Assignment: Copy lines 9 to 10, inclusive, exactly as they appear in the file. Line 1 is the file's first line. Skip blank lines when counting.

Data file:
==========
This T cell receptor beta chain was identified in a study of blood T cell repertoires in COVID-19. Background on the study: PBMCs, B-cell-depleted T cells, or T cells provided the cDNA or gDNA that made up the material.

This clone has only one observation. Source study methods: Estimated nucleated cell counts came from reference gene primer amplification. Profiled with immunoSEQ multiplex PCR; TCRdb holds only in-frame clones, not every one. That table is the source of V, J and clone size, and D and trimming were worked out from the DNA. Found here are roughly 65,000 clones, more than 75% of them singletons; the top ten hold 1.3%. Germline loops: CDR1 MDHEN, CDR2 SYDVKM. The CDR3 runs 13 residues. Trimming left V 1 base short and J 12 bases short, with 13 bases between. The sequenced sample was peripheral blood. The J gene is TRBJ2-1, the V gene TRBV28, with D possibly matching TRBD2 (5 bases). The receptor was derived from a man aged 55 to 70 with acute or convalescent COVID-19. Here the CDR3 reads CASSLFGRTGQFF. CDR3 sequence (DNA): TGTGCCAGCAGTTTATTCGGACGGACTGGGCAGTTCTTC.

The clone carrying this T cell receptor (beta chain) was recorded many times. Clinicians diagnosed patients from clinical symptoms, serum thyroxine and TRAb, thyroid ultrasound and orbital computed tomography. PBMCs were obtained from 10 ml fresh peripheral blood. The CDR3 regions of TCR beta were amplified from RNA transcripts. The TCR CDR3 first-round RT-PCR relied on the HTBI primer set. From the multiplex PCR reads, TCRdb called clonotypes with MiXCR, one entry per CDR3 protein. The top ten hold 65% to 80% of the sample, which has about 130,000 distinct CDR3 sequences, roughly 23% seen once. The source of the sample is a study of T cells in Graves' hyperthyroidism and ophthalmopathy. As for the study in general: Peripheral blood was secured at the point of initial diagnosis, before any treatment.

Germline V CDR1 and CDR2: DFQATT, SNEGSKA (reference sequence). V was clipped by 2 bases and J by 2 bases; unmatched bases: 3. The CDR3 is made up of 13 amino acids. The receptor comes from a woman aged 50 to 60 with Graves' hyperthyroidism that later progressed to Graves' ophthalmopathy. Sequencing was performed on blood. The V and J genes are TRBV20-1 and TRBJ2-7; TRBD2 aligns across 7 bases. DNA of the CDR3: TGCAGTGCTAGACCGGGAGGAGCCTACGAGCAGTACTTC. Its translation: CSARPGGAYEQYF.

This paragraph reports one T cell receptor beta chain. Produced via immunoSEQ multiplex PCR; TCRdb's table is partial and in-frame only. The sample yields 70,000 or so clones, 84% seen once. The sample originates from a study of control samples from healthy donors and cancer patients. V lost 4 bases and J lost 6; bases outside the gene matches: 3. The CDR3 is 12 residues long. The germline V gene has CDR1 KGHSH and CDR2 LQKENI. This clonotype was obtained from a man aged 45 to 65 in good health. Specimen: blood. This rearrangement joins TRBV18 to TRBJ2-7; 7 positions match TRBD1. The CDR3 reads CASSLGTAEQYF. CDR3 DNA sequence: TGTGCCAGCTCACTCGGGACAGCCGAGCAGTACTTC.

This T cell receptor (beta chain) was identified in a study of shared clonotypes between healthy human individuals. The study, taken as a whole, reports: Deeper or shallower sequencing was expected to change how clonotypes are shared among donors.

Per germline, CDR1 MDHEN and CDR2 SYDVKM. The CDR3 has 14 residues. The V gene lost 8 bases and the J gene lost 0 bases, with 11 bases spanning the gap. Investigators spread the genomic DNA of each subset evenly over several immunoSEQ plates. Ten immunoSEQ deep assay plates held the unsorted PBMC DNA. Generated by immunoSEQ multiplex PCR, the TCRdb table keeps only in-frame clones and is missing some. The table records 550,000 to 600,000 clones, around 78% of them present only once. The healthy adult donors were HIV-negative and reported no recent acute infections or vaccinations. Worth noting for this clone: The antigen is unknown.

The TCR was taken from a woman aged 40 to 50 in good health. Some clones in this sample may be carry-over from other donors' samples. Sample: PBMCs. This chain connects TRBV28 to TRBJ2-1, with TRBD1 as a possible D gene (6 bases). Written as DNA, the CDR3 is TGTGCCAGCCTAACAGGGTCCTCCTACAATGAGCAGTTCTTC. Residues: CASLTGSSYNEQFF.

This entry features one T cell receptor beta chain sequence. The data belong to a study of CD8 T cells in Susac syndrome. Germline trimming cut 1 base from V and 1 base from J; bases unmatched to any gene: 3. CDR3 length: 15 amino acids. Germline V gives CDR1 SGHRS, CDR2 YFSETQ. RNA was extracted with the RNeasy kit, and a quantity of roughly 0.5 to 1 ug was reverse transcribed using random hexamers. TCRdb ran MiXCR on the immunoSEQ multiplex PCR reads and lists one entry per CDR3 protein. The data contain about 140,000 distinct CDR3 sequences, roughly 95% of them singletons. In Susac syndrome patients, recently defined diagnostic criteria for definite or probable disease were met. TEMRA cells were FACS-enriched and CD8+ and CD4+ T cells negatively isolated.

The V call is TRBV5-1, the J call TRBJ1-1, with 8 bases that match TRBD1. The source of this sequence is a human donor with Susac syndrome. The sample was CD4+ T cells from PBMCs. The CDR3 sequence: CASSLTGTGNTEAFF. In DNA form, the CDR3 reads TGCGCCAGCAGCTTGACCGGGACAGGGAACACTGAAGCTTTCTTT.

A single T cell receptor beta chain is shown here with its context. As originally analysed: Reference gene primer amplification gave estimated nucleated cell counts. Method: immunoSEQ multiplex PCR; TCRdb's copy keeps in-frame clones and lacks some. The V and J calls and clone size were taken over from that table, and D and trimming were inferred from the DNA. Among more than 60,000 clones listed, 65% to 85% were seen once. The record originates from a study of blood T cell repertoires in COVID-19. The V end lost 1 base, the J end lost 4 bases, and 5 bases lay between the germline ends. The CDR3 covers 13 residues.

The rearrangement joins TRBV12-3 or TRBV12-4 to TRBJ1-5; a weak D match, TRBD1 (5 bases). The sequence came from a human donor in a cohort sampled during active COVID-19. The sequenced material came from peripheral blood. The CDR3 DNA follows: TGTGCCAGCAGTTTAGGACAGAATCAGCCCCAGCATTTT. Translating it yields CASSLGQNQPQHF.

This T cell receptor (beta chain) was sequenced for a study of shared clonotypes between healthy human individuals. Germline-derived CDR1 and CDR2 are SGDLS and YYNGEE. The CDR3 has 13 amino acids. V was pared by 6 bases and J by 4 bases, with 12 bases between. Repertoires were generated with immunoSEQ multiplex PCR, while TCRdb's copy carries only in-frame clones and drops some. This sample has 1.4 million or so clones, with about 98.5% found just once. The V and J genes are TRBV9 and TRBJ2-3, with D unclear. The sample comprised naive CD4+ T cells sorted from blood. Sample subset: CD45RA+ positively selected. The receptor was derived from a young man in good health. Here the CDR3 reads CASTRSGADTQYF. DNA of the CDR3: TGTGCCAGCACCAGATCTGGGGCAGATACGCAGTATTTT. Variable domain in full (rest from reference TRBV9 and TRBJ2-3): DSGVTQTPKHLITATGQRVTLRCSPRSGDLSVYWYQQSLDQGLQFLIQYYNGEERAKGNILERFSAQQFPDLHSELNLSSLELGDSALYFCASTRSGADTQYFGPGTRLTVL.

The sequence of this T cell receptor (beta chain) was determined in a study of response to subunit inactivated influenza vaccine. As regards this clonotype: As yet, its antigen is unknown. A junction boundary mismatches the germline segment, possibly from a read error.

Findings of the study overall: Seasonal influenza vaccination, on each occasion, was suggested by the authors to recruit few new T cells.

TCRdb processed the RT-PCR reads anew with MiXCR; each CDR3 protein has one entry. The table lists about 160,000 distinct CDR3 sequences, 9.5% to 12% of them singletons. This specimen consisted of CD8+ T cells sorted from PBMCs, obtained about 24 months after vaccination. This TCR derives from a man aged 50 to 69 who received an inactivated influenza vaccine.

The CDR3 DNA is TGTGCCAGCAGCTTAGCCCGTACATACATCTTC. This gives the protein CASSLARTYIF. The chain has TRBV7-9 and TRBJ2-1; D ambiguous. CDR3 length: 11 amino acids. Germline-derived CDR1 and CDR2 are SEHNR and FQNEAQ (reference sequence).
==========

This entry features one T cell receptor beta chain sequence. The data belong to a study of CD8 T cells in Susac syndrome. Germline trimming cut 1 base from V and 1 base from J; bases unmatched to any gene: 3. CDR3 length: 15 amino acids. Germline V gives CDR1 SGHRS, CDR2 YFSETQ. RNA was extracted with the RNeasy kit, and a quantity of roughly 0.5 to 1 ug was reverse transcribed using random hexamers. TCRdb ran MiXCR on the immunoSEQ multiplex PCR reads and lists one entry per CDR3 protein. The data contain about 140,000 distinct CDR3 sequences, roughly 95% of them singletons. In Susac syndrome patients, recently defined diagnostic criteria for definite or probable disease were met. TEMRA cells were FACS-enriched and CD8+ and CD4+ T cells negatively isolated.

The V call is TRBV5-1, the J call TRBJ1-1, with 8 bases that match TRBD1. The source of this sequence is a human donor with Susac syndrome. The sample was CD4+ T cells from PBMCs. The CDR3 sequence: CASSLTGTGNTEAFF. In DNA form, the CDR3 reads TGCGCCAGCAGCTTGACCGGGACAGGGAACACTGAAGCTTTCTTT.